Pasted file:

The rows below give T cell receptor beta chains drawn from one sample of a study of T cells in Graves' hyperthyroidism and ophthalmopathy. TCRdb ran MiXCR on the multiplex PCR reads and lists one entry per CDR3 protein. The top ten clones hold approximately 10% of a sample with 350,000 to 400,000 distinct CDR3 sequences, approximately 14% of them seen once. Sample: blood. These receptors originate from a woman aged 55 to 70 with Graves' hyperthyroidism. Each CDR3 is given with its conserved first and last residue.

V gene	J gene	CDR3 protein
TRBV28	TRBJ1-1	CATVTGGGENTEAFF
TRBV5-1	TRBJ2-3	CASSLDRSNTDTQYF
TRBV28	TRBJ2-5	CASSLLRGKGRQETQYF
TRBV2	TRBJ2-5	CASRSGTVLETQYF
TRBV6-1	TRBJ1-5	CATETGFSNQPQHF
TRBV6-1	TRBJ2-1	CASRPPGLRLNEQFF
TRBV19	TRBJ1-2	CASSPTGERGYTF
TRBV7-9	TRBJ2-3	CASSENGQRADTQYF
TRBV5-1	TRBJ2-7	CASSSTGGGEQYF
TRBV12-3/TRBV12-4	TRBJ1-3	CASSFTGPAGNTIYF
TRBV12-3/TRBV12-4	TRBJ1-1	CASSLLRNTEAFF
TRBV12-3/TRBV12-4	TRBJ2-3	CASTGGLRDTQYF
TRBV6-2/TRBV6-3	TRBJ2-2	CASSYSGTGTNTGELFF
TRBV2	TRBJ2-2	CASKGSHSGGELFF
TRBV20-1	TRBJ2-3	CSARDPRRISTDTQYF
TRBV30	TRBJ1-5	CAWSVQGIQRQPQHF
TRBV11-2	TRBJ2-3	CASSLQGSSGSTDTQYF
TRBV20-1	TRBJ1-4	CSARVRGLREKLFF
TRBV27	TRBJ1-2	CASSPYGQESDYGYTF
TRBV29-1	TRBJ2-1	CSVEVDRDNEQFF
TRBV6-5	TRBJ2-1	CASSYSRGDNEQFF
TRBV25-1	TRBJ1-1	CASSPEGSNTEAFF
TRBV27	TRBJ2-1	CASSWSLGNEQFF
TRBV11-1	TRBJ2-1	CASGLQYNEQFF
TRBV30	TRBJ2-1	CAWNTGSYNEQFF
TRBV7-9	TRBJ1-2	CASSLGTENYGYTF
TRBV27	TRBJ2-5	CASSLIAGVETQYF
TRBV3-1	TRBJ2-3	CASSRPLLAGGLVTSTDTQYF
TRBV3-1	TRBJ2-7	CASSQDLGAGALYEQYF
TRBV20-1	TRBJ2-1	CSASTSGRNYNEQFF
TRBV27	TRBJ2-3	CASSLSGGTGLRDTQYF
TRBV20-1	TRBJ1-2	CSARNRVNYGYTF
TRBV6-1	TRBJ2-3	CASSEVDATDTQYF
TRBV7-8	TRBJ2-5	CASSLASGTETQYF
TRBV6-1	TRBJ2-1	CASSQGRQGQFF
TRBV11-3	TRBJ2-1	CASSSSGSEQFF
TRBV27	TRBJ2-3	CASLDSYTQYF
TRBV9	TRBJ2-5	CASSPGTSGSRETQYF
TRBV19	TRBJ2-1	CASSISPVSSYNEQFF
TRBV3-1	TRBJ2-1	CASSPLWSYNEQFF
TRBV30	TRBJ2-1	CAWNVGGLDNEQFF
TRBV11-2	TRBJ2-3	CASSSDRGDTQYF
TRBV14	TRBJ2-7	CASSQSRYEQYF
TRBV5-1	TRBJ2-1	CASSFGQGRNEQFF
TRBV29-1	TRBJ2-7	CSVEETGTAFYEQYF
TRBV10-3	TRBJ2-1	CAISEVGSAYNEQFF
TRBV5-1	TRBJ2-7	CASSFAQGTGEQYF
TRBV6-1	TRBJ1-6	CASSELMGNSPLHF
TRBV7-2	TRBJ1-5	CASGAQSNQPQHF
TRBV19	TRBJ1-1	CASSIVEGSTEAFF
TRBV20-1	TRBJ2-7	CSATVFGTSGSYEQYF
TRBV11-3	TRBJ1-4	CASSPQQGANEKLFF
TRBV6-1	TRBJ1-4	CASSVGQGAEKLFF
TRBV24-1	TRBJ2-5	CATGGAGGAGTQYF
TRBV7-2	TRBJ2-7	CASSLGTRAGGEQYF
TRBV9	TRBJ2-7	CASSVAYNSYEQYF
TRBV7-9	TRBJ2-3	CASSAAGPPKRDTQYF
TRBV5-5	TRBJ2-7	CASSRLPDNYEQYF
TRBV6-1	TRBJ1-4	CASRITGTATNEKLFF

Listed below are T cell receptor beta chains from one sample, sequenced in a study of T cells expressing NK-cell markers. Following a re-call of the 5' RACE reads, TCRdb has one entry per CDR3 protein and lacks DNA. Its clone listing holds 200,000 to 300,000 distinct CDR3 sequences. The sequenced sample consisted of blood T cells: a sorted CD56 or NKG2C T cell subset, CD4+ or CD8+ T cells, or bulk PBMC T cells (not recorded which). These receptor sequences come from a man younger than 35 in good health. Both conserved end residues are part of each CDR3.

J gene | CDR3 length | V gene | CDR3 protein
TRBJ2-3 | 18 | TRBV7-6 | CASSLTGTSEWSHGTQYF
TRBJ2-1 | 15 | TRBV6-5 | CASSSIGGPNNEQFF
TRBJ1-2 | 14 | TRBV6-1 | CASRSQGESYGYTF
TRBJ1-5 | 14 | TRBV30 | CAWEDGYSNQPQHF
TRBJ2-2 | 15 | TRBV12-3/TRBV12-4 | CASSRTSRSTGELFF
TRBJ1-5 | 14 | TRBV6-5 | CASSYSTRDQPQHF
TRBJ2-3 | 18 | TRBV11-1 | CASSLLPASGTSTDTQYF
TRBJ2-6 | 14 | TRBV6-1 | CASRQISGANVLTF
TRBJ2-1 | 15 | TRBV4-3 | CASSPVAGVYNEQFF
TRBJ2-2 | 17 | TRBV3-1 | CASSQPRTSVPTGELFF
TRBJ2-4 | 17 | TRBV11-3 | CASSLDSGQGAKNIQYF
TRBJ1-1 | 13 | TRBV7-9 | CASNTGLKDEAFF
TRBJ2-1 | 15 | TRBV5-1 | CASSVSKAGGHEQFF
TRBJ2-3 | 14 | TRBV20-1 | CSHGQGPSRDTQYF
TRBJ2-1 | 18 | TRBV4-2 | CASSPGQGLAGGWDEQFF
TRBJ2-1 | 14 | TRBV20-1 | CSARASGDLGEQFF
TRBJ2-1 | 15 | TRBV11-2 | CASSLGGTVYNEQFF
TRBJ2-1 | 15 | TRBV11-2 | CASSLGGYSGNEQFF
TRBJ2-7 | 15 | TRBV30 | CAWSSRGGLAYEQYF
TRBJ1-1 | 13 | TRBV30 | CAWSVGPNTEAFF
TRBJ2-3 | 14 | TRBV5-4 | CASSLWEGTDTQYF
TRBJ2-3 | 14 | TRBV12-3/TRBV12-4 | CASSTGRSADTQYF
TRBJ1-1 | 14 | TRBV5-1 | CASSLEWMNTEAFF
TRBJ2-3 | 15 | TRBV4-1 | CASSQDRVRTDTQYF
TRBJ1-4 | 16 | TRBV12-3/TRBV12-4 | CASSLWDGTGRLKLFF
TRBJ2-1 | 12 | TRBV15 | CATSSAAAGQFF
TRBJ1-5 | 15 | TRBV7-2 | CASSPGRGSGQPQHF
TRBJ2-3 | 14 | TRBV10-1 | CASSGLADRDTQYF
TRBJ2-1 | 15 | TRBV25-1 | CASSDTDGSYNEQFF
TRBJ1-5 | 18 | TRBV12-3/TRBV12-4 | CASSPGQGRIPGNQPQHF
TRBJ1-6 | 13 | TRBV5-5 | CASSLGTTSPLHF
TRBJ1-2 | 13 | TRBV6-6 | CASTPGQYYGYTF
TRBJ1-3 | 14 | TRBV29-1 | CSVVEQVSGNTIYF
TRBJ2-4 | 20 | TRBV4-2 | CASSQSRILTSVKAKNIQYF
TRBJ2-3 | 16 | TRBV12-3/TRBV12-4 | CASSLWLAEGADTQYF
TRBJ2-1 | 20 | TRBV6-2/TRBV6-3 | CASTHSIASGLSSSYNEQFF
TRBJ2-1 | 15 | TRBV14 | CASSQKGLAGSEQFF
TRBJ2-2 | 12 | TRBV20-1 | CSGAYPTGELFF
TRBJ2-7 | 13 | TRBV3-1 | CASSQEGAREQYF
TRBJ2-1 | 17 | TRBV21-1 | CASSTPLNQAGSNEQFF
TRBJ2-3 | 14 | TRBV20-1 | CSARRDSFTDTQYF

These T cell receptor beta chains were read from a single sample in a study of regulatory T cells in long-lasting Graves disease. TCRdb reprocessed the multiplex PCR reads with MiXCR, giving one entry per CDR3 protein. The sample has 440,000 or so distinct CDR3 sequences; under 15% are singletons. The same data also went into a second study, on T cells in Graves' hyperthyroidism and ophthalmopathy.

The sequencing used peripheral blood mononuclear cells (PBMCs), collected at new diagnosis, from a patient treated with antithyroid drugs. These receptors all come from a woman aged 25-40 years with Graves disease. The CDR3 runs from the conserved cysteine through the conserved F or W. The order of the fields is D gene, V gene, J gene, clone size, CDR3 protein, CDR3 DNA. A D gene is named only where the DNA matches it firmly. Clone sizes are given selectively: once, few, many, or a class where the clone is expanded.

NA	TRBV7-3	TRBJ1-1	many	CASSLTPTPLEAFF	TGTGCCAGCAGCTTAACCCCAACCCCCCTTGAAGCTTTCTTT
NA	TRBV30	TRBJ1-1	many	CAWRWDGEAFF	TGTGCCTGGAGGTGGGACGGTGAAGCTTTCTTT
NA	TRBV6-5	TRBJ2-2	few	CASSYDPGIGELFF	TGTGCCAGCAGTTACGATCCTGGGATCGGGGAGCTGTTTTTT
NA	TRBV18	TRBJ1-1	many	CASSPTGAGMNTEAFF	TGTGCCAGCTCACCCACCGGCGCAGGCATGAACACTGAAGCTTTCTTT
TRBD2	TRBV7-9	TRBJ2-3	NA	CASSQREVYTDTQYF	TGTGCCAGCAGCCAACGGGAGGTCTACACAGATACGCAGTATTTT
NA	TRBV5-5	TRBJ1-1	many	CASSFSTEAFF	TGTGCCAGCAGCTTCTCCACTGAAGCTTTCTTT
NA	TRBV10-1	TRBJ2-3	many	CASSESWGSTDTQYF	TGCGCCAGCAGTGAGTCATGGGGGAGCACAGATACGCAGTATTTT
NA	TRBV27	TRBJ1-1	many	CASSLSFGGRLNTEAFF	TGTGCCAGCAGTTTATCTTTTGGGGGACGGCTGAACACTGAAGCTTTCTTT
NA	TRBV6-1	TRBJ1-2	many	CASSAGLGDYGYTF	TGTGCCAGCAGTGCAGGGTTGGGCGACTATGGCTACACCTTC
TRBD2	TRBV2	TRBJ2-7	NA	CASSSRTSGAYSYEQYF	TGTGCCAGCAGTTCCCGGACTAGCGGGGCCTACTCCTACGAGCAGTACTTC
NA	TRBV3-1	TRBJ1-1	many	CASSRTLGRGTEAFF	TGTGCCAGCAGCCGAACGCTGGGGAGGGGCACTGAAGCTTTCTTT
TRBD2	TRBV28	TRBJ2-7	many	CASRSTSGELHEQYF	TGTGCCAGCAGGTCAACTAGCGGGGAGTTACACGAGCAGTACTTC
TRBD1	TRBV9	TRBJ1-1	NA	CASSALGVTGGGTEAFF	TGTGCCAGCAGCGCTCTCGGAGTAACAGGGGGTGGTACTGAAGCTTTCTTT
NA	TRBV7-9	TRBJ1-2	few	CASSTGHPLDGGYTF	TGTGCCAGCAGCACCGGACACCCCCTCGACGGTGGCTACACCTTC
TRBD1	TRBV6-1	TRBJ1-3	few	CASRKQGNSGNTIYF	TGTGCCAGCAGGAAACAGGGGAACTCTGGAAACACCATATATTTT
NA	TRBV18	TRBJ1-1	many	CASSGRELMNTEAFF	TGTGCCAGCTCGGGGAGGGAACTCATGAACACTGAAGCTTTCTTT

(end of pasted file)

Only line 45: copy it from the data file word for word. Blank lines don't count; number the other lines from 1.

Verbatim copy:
TRBV14	TRBJ2-7	CASSQSRYEQYF